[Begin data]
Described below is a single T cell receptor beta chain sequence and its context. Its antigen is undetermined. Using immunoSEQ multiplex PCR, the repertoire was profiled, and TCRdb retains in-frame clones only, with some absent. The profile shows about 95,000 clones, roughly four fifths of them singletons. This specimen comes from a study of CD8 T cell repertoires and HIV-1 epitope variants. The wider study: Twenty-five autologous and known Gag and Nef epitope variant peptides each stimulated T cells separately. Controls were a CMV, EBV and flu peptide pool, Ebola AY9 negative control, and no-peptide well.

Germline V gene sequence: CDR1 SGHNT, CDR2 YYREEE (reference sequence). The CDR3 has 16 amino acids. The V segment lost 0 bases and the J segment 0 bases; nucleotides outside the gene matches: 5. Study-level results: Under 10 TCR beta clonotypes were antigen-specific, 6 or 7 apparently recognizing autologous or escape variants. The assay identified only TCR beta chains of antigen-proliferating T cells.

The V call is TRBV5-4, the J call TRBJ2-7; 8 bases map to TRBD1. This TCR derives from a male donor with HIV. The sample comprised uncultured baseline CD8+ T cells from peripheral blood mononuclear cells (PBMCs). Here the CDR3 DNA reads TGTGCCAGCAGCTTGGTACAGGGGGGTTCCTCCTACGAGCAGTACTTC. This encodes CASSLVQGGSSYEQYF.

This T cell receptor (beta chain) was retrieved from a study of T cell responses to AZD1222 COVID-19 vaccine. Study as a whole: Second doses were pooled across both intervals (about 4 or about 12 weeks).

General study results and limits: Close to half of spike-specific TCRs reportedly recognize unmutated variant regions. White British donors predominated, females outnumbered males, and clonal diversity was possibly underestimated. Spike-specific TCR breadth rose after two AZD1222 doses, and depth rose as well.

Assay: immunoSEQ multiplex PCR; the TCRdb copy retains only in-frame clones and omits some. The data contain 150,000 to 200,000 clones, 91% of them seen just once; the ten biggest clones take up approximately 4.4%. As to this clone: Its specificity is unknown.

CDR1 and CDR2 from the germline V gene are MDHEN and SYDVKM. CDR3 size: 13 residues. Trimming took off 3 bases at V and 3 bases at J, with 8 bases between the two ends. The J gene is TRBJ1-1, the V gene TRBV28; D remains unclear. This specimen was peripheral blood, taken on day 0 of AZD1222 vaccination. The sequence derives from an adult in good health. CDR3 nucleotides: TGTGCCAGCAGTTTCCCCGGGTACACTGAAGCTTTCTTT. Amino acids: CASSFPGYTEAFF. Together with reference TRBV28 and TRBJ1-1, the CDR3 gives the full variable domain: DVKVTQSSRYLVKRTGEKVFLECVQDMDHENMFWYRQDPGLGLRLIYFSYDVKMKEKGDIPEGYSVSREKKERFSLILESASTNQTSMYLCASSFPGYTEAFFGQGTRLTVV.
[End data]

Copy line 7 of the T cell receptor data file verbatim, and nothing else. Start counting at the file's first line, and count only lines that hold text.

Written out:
CDR1 and CDR2 from the germline V gene are MDHEN and SYDVKM. CDR3 size: 13 residues. Trimming took off 3 bases at V and 3 bases at J, with 8 bases between the two ends. The J gene is TRBJ1-1, the V gene TRBV28; D remains unclear. This specimen was peripheral blood, taken on day 0 of AZD1222 vaccination. The sequence derives from an adult in good health. CDR3 nucleotides: TGTGCCAGCAGTTTCCCCGGGTACACTGAAGCTTTCTTT. Amino acids: CASSFPGYTEAFF. Together with reference TRBV28 and TRBJ1-1, the CDR3 gives the full variable domain: DVKVTQSSRYLVKRTGEKVFLECVQDMDHENMFWYRQDPGLGLRLIYFSYDVKMKEKGDIPEGYSVSREKKERFSLILESASTNQTSMYLCASSFPGYTEAFFGQGTRLTVV.